Scientific Name: Geochelone radiata
The Radiated Tortoise has a high-domed carapace, which is brilliantly marked. Its name comes from the striking yellow lines that radiate from the center of each dark plate on the shell. This tortoise's pattern is much more detailed and intricate than those found on other tortoises. They have yellowish feet, tails, and heads. Most will also have a black patch on the tops of their heads. Males can be distinguished from females by their longer tails. They are moderately sized tortoises with carapaces measuring up to 16 inches. They can weight up to 35 pounds.
The Radiated Tortoise's diet should be high in fiber. Most of the diet should, ideally, consist of grasses and dark leafy green vegetables such as collard and turnip greens. In the wild, succulents make up part of their diet, so they can be offered prickly pear pads, fruit, and flowers. They can also be given small amounts of other vegetables and some fruit. Carrots, apples, sweet potatoes, tomatoes, cucumbers, melons, and alfalfa sprouts can all make nice treats.
These tortoises do not do well in cold weather and should not be kept in areas where temperatures fall below 60 degrees Fahrenheit at night.
Breeding should not be attempted until males and females are slightly larger than a foot. Males initiate breeding with a courtship ritual that consists of circling the female, sniffing her legs and bobbing his head. If the male begins trying to lift the female, do not worry, as this is quite normal. This behavior may be done to attempt to prevent her from moving away. The male will mount her from behind once she stops moving. After mating, the female will dig a nest and deposit anywhere from 3 to 12 eggs. In captivity, it can take anywhere from 145 to 231 days until hatching.
The Radiated Tortoise's native habitat is dry areas of thorn brushes, brush, and woodlands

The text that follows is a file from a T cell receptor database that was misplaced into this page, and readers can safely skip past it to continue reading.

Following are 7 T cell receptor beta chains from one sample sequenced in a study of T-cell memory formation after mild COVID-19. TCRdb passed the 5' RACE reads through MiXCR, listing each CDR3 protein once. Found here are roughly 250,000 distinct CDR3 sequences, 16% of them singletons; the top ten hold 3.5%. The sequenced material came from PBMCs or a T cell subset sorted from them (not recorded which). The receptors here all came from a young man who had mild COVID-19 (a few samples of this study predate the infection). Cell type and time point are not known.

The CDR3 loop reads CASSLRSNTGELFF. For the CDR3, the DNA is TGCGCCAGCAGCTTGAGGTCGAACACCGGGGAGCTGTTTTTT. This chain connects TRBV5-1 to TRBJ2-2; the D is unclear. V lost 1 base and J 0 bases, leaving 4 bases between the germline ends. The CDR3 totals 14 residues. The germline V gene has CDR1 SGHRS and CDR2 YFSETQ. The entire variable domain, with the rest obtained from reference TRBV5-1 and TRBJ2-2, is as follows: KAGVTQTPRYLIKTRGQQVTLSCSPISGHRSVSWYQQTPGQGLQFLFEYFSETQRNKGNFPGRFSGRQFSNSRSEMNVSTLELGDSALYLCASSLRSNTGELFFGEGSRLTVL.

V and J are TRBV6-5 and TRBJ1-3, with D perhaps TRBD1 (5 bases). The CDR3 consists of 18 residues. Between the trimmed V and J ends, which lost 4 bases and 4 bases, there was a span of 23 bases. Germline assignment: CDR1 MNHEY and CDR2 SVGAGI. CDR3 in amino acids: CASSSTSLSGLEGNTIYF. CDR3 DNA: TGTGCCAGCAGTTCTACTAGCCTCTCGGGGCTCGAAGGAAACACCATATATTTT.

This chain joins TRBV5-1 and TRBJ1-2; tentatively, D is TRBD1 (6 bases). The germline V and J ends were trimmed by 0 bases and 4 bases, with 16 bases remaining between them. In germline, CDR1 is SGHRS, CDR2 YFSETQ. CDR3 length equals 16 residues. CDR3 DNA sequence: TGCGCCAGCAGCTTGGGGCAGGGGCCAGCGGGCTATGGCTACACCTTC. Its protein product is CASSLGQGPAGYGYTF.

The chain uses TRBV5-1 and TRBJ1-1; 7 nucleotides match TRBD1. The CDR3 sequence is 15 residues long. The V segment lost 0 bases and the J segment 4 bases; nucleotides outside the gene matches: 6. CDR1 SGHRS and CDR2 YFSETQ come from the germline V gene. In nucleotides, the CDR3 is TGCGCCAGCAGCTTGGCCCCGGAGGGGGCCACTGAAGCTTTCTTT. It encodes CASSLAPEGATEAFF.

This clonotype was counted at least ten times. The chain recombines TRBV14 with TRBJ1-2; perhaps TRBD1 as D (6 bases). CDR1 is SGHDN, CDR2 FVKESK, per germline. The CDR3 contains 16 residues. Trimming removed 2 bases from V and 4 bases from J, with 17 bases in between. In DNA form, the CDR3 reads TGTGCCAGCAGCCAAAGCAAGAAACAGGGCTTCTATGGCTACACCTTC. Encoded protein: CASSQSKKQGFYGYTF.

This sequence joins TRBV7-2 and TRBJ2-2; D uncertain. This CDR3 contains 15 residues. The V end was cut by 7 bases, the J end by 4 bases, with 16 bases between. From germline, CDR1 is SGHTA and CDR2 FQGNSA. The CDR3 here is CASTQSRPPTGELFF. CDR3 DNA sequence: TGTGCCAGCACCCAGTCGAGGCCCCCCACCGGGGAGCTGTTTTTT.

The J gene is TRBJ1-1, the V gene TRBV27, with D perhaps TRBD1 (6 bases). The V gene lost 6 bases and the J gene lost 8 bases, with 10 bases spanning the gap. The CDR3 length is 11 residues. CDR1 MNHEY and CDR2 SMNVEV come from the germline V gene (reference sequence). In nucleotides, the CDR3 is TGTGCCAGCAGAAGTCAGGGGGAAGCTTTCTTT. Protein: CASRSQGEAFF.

The Radiated Tortoise, also known as the Sokake, is incredibly beautiful. Some maintain that it is the most beautiful of all the tortoises. It is a rare species, and those who are lucky enough to own them have a wonderful addition to their collections.
. They are herbivores, and in the wild their diet consists of succulents and grasses. In captivity, they are reported to have a very strong attraction to red foods and do well on a variety of vegetables and fruits. These tortoises are very rare and considered highly endangered in the wild. They are also not common in captivity. Captive breeding programs are vital to the continued survival of this species, and luckily captive breeding attempts have been relatively successful. These tortoises are relatively rare in captivity and are quite expensive.
The Radiated Tortoise originates in Madagascar in the far south and southwestern regions of the island.
ost of the diet should, ideally, consist of grasses and dark leafy green vegetables such as collard and turnip greens. In the wild, succulents make up part of their diet, so they can be offered prickly pear pads, fruit, and flowers. They can also be given